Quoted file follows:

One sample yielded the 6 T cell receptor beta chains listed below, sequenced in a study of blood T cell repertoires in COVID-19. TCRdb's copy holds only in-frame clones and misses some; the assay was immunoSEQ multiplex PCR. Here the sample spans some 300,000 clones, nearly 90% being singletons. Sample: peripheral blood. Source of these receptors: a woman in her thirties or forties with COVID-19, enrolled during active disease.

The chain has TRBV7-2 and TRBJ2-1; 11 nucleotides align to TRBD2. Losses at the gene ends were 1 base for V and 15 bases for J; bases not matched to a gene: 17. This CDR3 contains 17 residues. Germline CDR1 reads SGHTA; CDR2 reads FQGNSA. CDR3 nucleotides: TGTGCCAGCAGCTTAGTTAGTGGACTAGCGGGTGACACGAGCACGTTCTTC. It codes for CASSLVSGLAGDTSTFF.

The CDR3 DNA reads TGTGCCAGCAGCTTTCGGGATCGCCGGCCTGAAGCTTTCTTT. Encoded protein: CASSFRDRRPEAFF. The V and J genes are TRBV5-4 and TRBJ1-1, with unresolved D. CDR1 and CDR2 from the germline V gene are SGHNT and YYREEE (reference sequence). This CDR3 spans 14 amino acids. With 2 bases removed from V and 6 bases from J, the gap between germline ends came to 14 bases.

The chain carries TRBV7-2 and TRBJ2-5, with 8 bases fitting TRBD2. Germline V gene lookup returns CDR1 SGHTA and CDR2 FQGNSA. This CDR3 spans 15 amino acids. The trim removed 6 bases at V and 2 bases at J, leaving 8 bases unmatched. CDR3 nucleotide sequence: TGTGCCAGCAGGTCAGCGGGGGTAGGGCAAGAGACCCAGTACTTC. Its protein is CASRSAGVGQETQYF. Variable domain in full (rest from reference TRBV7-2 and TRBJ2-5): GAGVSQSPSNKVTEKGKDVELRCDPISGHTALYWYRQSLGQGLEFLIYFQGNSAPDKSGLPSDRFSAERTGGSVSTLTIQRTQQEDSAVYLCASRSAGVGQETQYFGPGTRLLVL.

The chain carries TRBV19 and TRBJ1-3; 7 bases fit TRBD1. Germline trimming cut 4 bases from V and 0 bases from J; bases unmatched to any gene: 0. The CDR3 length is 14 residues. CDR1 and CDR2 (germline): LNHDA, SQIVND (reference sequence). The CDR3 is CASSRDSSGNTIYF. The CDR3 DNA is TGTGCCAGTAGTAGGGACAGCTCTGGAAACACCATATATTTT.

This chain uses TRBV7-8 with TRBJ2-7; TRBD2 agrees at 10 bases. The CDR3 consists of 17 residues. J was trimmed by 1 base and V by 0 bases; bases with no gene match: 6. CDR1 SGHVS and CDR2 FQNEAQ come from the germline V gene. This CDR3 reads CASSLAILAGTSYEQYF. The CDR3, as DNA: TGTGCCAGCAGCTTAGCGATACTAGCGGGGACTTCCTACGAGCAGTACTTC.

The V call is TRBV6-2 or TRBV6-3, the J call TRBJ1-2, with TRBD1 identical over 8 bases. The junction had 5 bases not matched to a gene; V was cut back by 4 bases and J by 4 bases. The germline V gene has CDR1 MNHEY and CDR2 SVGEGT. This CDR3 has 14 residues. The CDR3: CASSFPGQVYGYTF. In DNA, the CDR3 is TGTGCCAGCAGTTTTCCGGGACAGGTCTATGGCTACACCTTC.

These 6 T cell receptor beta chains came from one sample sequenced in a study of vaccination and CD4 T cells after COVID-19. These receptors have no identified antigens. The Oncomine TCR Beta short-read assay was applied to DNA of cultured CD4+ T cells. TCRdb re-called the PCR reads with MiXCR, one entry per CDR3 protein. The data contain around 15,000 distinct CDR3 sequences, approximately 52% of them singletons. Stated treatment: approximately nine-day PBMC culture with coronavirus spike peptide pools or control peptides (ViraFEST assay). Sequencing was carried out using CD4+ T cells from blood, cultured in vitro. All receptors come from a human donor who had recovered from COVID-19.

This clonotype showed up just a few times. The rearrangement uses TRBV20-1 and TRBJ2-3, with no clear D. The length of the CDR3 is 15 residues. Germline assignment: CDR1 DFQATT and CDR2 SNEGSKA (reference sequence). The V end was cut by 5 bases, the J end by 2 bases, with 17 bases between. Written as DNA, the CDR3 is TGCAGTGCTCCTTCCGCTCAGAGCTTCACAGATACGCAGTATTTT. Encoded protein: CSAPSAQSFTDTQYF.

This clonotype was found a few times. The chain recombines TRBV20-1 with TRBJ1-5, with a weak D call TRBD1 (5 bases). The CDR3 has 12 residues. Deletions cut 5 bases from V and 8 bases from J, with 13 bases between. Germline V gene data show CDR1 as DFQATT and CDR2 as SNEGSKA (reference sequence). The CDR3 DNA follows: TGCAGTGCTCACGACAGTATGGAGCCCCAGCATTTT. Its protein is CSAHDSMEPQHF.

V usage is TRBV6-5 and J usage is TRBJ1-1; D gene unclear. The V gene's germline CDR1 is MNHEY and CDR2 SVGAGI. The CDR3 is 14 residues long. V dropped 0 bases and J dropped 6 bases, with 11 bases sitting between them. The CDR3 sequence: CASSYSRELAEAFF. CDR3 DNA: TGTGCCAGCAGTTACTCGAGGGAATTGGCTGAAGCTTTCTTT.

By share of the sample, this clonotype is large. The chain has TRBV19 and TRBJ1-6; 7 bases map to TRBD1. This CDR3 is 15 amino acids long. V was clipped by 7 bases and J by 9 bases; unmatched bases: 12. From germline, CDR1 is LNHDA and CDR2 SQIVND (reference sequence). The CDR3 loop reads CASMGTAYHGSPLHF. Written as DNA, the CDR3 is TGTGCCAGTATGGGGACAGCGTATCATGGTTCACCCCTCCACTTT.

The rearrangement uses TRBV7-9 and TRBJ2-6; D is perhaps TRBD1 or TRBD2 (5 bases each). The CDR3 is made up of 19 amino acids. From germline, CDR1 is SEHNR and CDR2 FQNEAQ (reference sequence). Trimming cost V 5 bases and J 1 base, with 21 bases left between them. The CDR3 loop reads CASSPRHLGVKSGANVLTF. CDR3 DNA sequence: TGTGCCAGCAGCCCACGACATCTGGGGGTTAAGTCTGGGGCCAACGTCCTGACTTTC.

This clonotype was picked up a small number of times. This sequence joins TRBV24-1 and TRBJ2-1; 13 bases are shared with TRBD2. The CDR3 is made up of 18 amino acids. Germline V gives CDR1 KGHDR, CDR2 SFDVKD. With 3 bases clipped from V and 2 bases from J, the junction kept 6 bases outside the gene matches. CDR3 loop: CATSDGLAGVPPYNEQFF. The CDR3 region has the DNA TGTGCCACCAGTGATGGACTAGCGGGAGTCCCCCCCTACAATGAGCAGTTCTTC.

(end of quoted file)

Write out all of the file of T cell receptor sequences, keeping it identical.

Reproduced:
One sample yielded the 6 T cell receptor beta chains listed below, sequenced in a study of blood T cell repertoires in COVID-19. TCRdb's copy holds only in-frame clones and misses some; the assay was immunoSEQ multiplex PCR. Here the sample spans some 300,000 clones, nearly 90% being singletons. Sample: peripheral blood. Source of these receptors: a woman in her thirties or forties with COVID-19, enrolled during active disease.

The chain has TRBV7-2 and TRBJ2-1; 11 nucleotides align to TRBD2. Losses at the gene ends were 1 base for V and 15 bases for J; bases not matched to a gene: 17. This CDR3 contains 17 residues. Germline CDR1 reads SGHTA; CDR2 reads FQGNSA. CDR3 nucleotides: TGTGCCAGCAGCTTAGTTAGTGGACTAGCGGGTGACACGAGCACGTTCTTC. It codes for CASSLVSGLAGDTSTFF.

The CDR3 DNA reads TGTGCCAGCAGCTTTCGGGATCGCCGGCCTGAAGCTTTCTTT. Encoded protein: CASSFRDRRPEAFF. The V and J genes are TRBV5-4 and TRBJ1-1, with unresolved D. CDR1 and CDR2 from the germline V gene are SGHNT and YYREEE (reference sequence). This CDR3 spans 14 amino acids. With 2 bases removed from V and 6 bases from J, the gap between germline ends came to 14 bases.

The chain carries TRBV7-2 and TRBJ2-5, with 8 bases fitting TRBD2. Germline V gene lookup returns CDR1 SGHTA and CDR2 FQGNSA. This CDR3 spans 15 amino acids. The trim removed 6 bases at V and 2 bases at J, leaving 8 bases unmatched. CDR3 nucleotide sequence: TGTGCCAGCAGGTCAGCGGGGGTAGGGCAAGAGACCCAGTACTTC. Its protein is CASRSAGVGQETQYF. Variable domain in full (rest from reference TRBV7-2 and TRBJ2-5): GAGVSQSPSNKVTEKGKDVELRCDPISGHTALYWYRQSLGQGLEFLIYFQGNSAPDKSGLPSDRFSAERTGGSVSTLTIQRTQQEDSAVYLCASRSAGVGQETQYFGPGTRLLVL.

The chain carries TRBV19 and TRBJ1-3; 7 bases fit TRBD1. Germline trimming cut 4 bases from V and 0 bases from J; bases unmatched to any gene: 0. The CDR3 length is 14 residues. CDR1 and CDR2 (germline): LNHDA, SQIVND (reference sequence). The CDR3 is CASSRDSSGNTIYF. The CDR3 DNA is TGTGCCAGTAGTAGGGACAGCTCTGGAAACACCATATATTTT.

This chain uses TRBV7-8 with TRBJ2-7; TRBD2 agrees at 10 bases. The CDR3 consists of 17 residues. J was trimmed by 1 base and V by 0 bases; bases with no gene match: 6. CDR1 SGHVS and CDR2 FQNEAQ come from the germline V gene. This CDR3 reads CASSLAILAGTSYEQYF. The CDR3, as DNA: TGTGCCAGCAGCTTAGCGATACTAGCGGGGACTTCCTACGAGCAGTACTTC.

The V call is TRBV6-2 or TRBV6-3, the J call TRBJ1-2, with TRBD1 identical over 8 bases. The junction had 5 bases not matched to a gene; V was cut back by 4 bases and J by 4 bases. The germline V gene has CDR1 MNHEY and CDR2 SVGEGT. This CDR3 has 14 residues. The CDR3: CASSFPGQVYGYTF. In DNA, the CDR3 is TGTGCCAGCAGTTTTCCGGGACAGGTCTATGGCTACACCTTC.

These 6 T cell receptor beta chains came from one sample sequenced in a study of vaccination and CD4 T cells after COVID-19. These receptors have no identified antigens. The Oncomine TCR Beta short-read assay was applied to DNA of cultured CD4+ T cells. TCRdb re-called the PCR reads with MiXCR, one entry per CDR3 protein. The data contain around 15,000 distinct CDR3 sequences, approximately 52% of them singletons. Stated treatment: approximately nine-day PBMC culture with coronavirus spike peptide pools or control peptides (ViraFEST assay). Sequencing was carried out using CD4+ T cells from blood, cultured in vitro. All receptors come from a human donor who had recovered from COVID-19.

This clonotype showed up just a few times. The rearrangement uses TRBV20-1 and TRBJ2-3, with no clear D. The length of the CDR3 is 15 residues. Germline assignment: CDR1 DFQATT and CDR2 SNEGSKA (reference sequence). The V end was cut by 5 bases, the J end by 2 bases, with 17 bases between. Written as DNA, the CDR3 is TGCAGTGCTCCTTCCGCTCAGAGCTTCACAGATACGCAGTATTTT. Encoded protein: CSAPSAQSFTDTQYF.

This clonotype was found a few times. The chain recombines TRBV20-1 with TRBJ1-5, with a weak D call TRBD1 (5 bases). The CDR3 has 12 residues. Deletions cut 5 bases from V and 8 bases from J, with 13 bases between. Germline V gene data show CDR1 as DFQATT and CDR2 as SNEGSKA (reference sequence). The CDR3 DNA follows: TGCAGTGCTCACGACAGTATGGAGCCCCAGCATTTT. Its protein is CSAHDSMEPQHF.

V usage is TRBV6-5 and J usage is TRBJ1-1; D gene unclear. The V gene's germline CDR1 is MNHEY and CDR2 SVGAGI. The CDR3 is 14 residues long. V dropped 0 bases and J dropped 6 bases, with 11 bases sitting between them. The CDR3 sequence: CASSYSRELAEAFF. CDR3 DNA: TGTGCCAGCAGTTACTCGAGGGAATTGGCTGAAGCTTTCTTT.

By share of the sample, this clonotype is large. The chain has TRBV19 and TRBJ1-6; 7 bases map to TRBD1. This CDR3 is 15 amino acids long. V was clipped by 7 bases and J by 9 bases; unmatched bases: 12. From germline, CDR1 is LNHDA and CDR2 SQIVND (reference sequence). The CDR3 loop reads CASMGTAYHGSPLHF. Written as DNA, the CDR3 is TGTGCCAGTATGGGGACAGCGTATCATGGTTCACCCCTCCACTTT.

The rearrangement uses TRBV7-9 and TRBJ2-6; D is perhaps TRBD1 or TRBD2 (5 bases each). The CDR3 is made up of 19 amino acids. From germline, CDR1 is SEHNR and CDR2 FQNEAQ (reference sequence). Trimming cost V 5 bases and J 1 base, with 21 bases left between them. The CDR3 loop reads CASSPRHLGVKSGANVLTF. CDR3 DNA sequence: TGTGCCAGCAGCCCACGACATCTGGGGGTTAAGTCTGGGGCCAACGTCCTGACTTTC.

This clonotype was picked up a small number of times. This sequence joins TRBV24-1 and TRBJ2-1; 13 bases are shared with TRBD2. The CDR3 is made up of 18 amino acids. Germline V gives CDR1 KGHDR, CDR2 SFDVKD. With 3 bases clipped from V and 2 bases from J, the junction kept 6 bases outside the gene matches. CDR3 loop: CATSDGLAGVPPYNEQFF. The CDR3 region has the DNA TGTGCCACCAGTGATGGACTAGCGGGAGTCCCCCCCTACAATGAGCAGTTCTTC.